Wreckage left at Polytechnic University shows make-shift bomb operations
See the wreckage left at Hong Kong Polytechnic University
01:21 - Source: CNN
CNN  — 

The United States Senate unanimously passed a bill Tuesday that would require an annual review of the special treatment Hong Kong receives under US law following almost six months of unrest in the Asian financial hub.

The vote will be seen as boost for Hong Kong’s pro-democracy protesters, and a challenge to the Chinese government at a time of strained US-China relations, marked by a protracted trade war and geopolitical jostling.

The US government treats semi-autonomous Hong Kong, which has its own legal and political systems, differently from the Chinese mainland when it comes to trade and export controls.

The Hong Kong Human Rights and Democracy Act – if it becomes law – will demand greater scrutiny of the city’s special status.

The bill also lays out a process for the President to impose sanctions and travel restrictions on those who are found to be knowingly responsible for threatened or carried out arbitrary detention, torture, forced confession of any individual in Hong Kong, or other violations of internationally recognized human rights in the former British colony.

Under the bill, the President can also impose sanctions on those who violate the 1997 Sino-British Joint Declaration – the agreement under which Britain handed Hong Kong back to China, and which sets the terms of the city’s autonomy. For months, protesters have accused China of infringing on the agreement by encroaching on Hong Kong’s protected freedoms.

The democracy bill has received broad bipartisan support and will now go to the House of Representatives, which passed a slightly different version of the bill last month. Then, it will head to the White House for President Donald Trump to review.

The vote was met with triumph in the Senate but anger and condemnation from China. In a statement, the Chinese Ministry of Foreign Affairs said the bill “neglects facts and truth, applies double standards and blatantly interferes in Hong Kong affairs and China’s other internal affairs.”

It also claimed that the issue at hand was not about democracy, but about stopping the “chaos” wreaked by “violent criminals.”

“China will have to take strong countermeasures to defend our national sovereignty, security and development interests if the US insists on making the wrong decisions,” the statement said, urging the US to “stop interfering.”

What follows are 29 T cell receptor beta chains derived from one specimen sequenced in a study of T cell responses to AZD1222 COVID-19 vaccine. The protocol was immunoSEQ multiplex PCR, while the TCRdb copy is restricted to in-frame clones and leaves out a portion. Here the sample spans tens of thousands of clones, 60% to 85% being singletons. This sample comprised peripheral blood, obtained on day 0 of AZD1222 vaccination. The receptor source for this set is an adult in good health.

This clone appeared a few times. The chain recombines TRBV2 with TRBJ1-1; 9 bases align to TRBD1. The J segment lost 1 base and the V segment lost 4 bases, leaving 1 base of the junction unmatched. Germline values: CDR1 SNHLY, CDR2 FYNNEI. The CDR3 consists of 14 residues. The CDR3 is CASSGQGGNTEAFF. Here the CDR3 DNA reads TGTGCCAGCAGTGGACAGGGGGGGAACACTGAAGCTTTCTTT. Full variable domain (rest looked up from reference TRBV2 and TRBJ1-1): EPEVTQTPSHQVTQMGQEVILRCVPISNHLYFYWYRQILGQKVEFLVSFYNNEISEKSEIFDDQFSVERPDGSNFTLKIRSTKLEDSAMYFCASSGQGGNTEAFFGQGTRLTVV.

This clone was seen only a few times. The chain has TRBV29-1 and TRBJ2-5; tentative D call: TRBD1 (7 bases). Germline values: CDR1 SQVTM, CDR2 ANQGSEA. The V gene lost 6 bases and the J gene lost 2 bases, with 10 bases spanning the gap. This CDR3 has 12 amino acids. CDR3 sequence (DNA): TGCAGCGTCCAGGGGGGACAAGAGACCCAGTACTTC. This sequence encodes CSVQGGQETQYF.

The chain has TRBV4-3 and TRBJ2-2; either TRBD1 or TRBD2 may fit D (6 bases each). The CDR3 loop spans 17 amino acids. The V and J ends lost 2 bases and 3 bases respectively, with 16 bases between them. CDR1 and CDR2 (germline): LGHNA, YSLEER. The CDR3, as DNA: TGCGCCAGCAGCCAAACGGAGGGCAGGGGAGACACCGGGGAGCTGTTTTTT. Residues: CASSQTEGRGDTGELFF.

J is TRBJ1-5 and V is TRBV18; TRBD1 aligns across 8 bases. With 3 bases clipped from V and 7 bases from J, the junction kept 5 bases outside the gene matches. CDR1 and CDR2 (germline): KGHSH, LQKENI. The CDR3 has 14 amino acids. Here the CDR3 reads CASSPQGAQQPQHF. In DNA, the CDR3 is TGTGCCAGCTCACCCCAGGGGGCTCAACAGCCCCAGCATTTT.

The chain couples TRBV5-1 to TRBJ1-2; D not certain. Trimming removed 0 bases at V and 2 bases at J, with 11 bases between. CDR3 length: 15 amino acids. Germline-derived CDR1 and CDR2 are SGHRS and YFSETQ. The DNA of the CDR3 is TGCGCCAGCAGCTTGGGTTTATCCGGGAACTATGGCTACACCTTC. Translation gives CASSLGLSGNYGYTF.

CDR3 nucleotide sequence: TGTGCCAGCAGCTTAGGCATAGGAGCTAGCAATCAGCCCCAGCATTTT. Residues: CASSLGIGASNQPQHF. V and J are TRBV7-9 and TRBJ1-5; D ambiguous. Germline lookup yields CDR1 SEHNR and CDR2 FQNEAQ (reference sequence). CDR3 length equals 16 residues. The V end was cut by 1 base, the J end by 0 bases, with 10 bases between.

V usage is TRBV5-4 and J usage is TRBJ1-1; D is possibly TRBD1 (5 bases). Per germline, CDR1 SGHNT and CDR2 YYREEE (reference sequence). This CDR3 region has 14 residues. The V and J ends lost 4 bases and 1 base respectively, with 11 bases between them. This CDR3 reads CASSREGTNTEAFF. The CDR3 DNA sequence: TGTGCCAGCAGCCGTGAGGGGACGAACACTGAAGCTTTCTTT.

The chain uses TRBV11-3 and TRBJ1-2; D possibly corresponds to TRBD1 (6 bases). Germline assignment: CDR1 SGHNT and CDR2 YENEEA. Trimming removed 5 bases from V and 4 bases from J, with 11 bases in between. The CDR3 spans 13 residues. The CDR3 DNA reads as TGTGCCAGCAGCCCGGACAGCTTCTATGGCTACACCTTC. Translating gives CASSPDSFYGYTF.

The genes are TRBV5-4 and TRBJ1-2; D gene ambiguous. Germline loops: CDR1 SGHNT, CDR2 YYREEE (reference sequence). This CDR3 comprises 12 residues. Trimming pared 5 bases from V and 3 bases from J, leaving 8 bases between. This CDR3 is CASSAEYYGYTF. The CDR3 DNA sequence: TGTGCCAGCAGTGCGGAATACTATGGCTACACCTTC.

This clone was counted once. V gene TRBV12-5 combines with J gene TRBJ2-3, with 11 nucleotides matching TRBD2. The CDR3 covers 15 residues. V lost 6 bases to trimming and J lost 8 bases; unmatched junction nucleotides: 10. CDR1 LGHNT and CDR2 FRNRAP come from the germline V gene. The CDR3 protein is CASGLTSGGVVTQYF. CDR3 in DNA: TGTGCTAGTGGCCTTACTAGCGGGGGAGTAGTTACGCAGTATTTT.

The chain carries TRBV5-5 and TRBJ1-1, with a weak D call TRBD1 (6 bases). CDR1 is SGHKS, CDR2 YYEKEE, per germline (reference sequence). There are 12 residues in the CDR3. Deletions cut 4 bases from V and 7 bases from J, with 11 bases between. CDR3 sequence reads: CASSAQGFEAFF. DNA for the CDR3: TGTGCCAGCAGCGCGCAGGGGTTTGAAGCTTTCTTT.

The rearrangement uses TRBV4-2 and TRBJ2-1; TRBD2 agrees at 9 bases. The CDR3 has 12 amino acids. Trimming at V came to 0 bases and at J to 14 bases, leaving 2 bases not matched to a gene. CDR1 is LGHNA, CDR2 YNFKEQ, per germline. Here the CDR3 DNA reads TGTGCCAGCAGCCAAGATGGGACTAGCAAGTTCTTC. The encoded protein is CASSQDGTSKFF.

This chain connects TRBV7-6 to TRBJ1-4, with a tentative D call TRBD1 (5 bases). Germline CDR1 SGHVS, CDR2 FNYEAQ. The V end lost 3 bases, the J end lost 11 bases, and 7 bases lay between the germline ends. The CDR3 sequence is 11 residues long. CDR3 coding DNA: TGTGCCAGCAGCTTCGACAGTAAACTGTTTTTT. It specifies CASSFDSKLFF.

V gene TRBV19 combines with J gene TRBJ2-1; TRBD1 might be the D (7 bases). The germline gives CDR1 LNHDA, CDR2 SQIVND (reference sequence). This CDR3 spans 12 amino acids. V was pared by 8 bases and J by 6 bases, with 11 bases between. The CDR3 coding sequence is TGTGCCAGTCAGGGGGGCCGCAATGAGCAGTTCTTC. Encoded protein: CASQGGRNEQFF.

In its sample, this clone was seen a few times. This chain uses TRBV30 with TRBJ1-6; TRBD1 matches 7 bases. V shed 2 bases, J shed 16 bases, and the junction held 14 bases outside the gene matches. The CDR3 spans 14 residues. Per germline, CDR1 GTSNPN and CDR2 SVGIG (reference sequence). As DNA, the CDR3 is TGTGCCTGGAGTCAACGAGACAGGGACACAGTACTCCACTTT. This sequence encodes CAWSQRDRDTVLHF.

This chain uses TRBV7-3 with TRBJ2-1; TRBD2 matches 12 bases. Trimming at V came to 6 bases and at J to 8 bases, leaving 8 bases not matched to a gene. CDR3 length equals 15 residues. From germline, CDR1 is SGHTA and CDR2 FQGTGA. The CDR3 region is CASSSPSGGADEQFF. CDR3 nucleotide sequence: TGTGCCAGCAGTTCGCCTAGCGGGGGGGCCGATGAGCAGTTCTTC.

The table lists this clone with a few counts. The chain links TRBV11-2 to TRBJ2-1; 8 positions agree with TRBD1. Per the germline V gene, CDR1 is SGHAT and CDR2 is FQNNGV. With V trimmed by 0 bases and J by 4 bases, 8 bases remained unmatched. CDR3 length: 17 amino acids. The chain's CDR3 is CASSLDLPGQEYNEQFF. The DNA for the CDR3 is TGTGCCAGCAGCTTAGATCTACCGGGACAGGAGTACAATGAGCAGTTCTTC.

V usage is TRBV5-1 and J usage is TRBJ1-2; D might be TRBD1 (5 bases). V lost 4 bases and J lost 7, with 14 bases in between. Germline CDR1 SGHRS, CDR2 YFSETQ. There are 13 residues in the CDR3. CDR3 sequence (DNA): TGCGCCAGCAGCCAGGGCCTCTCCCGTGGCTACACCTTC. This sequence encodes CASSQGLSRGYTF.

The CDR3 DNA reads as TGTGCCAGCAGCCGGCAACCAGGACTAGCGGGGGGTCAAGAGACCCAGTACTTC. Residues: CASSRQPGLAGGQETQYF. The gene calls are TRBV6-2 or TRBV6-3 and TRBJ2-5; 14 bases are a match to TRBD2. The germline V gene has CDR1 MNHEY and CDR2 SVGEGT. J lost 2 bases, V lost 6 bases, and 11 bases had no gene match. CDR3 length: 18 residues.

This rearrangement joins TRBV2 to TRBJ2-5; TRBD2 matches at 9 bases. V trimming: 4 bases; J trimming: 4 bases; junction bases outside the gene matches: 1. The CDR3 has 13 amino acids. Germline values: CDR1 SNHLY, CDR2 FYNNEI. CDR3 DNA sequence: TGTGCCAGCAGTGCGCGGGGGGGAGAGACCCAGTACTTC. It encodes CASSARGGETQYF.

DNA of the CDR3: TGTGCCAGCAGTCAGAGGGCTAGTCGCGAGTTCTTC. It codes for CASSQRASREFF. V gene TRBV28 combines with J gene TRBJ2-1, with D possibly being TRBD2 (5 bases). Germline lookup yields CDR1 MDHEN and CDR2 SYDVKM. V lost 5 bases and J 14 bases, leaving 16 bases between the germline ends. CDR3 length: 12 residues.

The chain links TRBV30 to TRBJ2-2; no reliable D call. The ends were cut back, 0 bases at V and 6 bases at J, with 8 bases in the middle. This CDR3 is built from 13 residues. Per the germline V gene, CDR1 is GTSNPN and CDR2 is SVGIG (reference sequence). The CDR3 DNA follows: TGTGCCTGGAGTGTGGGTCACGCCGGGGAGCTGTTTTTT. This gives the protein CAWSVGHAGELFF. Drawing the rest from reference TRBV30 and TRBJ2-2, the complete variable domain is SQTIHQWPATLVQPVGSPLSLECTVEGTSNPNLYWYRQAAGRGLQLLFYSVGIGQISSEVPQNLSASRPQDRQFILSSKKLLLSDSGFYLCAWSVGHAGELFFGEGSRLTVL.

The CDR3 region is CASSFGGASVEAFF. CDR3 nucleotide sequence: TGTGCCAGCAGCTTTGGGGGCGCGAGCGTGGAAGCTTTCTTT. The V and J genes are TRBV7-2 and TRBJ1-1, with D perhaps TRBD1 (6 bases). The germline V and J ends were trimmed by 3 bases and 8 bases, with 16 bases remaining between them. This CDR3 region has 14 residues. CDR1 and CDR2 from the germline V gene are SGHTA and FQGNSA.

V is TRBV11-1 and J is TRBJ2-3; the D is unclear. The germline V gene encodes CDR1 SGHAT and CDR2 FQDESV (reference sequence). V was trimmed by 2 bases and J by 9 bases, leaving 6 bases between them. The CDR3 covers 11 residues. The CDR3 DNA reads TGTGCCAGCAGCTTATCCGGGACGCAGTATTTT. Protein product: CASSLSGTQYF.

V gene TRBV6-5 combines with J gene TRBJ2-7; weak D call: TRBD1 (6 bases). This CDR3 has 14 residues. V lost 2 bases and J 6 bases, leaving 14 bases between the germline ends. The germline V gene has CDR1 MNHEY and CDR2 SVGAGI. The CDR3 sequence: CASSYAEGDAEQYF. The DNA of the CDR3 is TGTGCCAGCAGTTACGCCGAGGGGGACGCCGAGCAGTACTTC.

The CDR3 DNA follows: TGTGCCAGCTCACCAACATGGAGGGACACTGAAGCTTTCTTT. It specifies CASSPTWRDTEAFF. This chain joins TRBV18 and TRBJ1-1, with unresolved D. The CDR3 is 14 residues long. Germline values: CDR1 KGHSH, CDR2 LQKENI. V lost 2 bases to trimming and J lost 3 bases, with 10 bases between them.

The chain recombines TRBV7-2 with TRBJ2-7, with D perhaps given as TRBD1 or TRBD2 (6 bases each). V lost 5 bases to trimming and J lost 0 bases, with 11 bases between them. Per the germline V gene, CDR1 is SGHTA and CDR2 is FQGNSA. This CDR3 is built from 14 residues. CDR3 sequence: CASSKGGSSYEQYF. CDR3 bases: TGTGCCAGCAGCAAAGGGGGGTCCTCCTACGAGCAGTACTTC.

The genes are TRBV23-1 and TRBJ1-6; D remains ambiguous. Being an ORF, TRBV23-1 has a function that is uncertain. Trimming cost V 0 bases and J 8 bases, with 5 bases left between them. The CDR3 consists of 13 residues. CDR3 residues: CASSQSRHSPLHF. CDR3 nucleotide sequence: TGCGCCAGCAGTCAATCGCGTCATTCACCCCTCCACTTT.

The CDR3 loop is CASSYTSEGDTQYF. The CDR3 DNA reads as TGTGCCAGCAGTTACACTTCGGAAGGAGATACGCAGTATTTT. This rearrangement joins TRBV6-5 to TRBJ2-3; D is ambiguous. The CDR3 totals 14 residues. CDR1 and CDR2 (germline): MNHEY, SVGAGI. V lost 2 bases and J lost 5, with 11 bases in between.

A separate statement from the Hong Kong government stressed that the city’s constitution safeguarded human rights and freedom, and that the Senate bill would “harm the relations and common interests between Hong Kong and the US.”

Meanwhile, many Congress members voiced their support for the bill and for the Hong Kong protesters. Sen. Chuck Schumer of New York, the top Democrat in the Senate, called the unanimous vote “a resounding message to the Chinese Communist Party and President Xi that the United States stands with the democratic protesters in Hong Kong.”

Secretary of State Mike Pompeo, who has been more tight-lipped on Hong Kong, said on Tuesday that the US was watching the escalating violence in the city “closely,” and urged a peaceful resolution to the crisis.

There is one notable voice missing – Trump has largely refrained from entering into the fray as he works through stalled trade talks with China.

In June, as the protests kicked off, Trump promised Chinese President Xi Jinping in a phone call that the US would remain quiet on the protests while trade talks continued, according to sources familiar with the call.

Trump’s pledge is a dramatic departure from decades of US support for human rights in China – and is all the more striking as Congress has overwhelmingly sided with the protesters.

The bill could also complicate the trade talks if it places pressure on the White House to sanction China for its role and actions in the protests.

The turmoil in Hong Kong began as peaceful mass marches against a now-withdrawn China extradition bill. Protesters feared Beijing would use the bill to extract Hong Kongers for political reasons to face justice in mainland China’s opaque legal system.

As the stand-off with the government stretched on, peaceful mass marches increasingly descended into violence – and the movement quickly expanded to include demands for an independent inquiry into alleged police brutality and for universal suffrage.

Violence on both sides has steadily ramped up over the past few months. It escalated dramatically in the past two weeks, with the death of 22-year-old student near a protest and this week’s siege at Hong Kong Polytechnic University.

A small group of protesters is still barricaded inside the university, and police have surrounded the campus for days, arresting those who come out.

Haley Byrd contributed reporting.